Images of food also are part of the exhibition.
  12. Restaurant review: Ceviche in Tampa reimagines its menu and concept, with mixed results

    Food & Dining


    Matthew Rainey's first order of business as the corporate chef for Caledon Concepts was to reinvent the bay area's three Ceviche restaurants — new menu, new plates and cutlery, new presentations. A fresh look. The chef, who was hired on as the executive chef of Rococo Steak in St. Petersburg last year, has an ambition and competence that quickly propelled him to become the corporate chef for Caledon, the parent company that also owns Ceviche. He rolled out his new vision in the Tampa Ceviche location at the beginning of September, with the Orlando and St. Petersburg locations to follow....

    The new vision of Ceviche was rolled out at the Tampa location in September. Next up: the Orlando and St. Petersburg locations.
  13. Here's how Tampa Bay chefs dealt with feeding one of the world's greatest, Ferran Adria

    Food & Dining


    The goal of these dinners, explained Mina Group corporate chef David Varley, isn't to crack open a Ferran Adria cookbook and get busy.

    "That would be like busting out an easel and rocking a Dalí."

    On Oct. 4, Varley spoke to the assembled guests at the first Immersion Dinner at the Dalí Museum, a group of epicurean experiences running in conjunction with the new exhibit "Ferran Adria: The Invention of Food." From Tyson Grant of Parkshore Grill to Greg Baker of the Refinery and Fodder & Shine, Tampa Bay's most celebrated chefs are concocting dinners in honor of Adria, whom many have called the Salvador Dalí of the kitchen. ...

    Locale Market’s “Dal? Museum Takeover” of FarmTable Kitchen in St. Petersburg included the making of paella, and lots of it, in the courtyard.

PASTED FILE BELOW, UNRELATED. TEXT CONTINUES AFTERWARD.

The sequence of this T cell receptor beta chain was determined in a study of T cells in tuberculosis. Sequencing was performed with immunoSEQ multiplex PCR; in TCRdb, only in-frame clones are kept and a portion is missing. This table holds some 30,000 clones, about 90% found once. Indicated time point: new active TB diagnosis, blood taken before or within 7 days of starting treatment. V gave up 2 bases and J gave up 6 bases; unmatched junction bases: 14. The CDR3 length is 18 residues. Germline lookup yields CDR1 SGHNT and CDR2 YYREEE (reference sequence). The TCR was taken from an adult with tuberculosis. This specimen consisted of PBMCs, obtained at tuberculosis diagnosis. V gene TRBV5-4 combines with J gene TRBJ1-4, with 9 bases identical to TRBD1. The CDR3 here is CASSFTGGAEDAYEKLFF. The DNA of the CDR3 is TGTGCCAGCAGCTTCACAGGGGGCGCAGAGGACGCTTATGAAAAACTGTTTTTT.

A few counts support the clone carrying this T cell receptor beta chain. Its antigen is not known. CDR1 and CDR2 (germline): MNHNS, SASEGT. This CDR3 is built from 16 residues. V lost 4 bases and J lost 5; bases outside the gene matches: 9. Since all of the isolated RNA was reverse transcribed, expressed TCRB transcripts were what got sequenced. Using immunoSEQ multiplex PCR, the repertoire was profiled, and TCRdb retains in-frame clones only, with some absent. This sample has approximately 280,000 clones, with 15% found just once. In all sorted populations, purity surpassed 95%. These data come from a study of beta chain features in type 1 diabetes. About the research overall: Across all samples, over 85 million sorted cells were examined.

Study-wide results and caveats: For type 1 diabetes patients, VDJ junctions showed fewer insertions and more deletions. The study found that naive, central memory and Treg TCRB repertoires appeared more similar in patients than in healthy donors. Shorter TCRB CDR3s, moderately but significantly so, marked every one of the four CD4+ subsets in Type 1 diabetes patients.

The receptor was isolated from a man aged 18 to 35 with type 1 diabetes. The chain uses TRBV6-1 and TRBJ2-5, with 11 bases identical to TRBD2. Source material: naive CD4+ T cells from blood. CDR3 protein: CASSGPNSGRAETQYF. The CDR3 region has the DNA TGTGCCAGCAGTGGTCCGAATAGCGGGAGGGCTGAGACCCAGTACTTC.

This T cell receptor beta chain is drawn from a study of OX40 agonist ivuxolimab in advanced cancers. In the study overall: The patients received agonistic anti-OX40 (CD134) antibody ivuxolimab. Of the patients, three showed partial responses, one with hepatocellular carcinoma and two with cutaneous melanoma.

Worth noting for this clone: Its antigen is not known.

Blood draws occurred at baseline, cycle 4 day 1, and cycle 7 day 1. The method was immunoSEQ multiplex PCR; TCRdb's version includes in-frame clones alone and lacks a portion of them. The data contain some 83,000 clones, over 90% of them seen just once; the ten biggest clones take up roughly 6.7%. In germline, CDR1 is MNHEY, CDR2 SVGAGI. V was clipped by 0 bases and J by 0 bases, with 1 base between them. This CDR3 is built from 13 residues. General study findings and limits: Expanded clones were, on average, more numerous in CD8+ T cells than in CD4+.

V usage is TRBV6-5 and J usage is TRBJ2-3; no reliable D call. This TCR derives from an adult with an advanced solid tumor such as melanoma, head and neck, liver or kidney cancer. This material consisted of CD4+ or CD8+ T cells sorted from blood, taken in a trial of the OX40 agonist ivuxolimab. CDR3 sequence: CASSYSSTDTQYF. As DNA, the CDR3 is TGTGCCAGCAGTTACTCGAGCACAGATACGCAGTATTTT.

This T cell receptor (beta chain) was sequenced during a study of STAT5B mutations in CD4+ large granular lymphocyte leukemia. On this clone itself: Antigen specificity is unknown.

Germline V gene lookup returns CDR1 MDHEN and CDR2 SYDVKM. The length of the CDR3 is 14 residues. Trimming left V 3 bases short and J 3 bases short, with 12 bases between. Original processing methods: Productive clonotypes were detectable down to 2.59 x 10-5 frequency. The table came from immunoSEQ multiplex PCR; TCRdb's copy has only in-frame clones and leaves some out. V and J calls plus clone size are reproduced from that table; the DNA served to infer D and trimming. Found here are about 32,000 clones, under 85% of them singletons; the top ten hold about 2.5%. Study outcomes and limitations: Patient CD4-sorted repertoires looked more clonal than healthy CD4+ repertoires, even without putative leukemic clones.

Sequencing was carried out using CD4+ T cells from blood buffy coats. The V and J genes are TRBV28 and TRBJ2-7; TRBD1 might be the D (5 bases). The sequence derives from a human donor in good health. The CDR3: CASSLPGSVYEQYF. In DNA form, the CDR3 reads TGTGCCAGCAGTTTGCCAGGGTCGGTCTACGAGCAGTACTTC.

14. Dining Planner: Where to get German food for Oktoberfest; Dalí immersion dinners

    Food & Dining


    Oktoberfest, when the kegs are tapped and they roll out the best of the wurst, often gets me wistful about schnitzel, sauerbraten and sachertorte.

    Really, there aren't that many places in Tampa Bay to scratch the sauerbraten itch. But Beate Klobucar, who hails originally from Stuttgart, Germany, can hook you up at Cafe Vienna. Look around the forest green dining room, flanked at the front by a bar lined with personalized beer mugs and wine glasses, and it's clear: This place has devoted regulars. They find their mug, have it filled with a Spaten pilsner or Franzikaner weissbier, and then consider — am I in the mood for a bratwurst and sauerkraut, or maybe stroganoff over thick squiggles of spaetzle? 5625 Fourth St. N, St. Petersburg; (727) 527-6404....

    The bratwurst appetizer at Cafe Vienna includes toasted bread and sauerkraut.
  15. Restaurant review: The Roost brings Wisconsin, Michigan mainstay broasted chicken to St. Pete Beach

    Food & Dining


    L.A.M. Phelan began inventing things as a kid. He cut his teeth on carton-making machinery, oil burners and steam traps. As a young man he worked on projects for the American Car and Foundry Company, Monsanto and Goodyear, as well as on the Panama Canal project. He built the first automatic gasoline pump and started a company that manufactured X-ray tubes. • And then he trained his sights on something serious: chicken. Specifically, how to get it super crispy on the outside while maintaining moistness within....

    Bread pudding at the Roost in St. Pete Beach.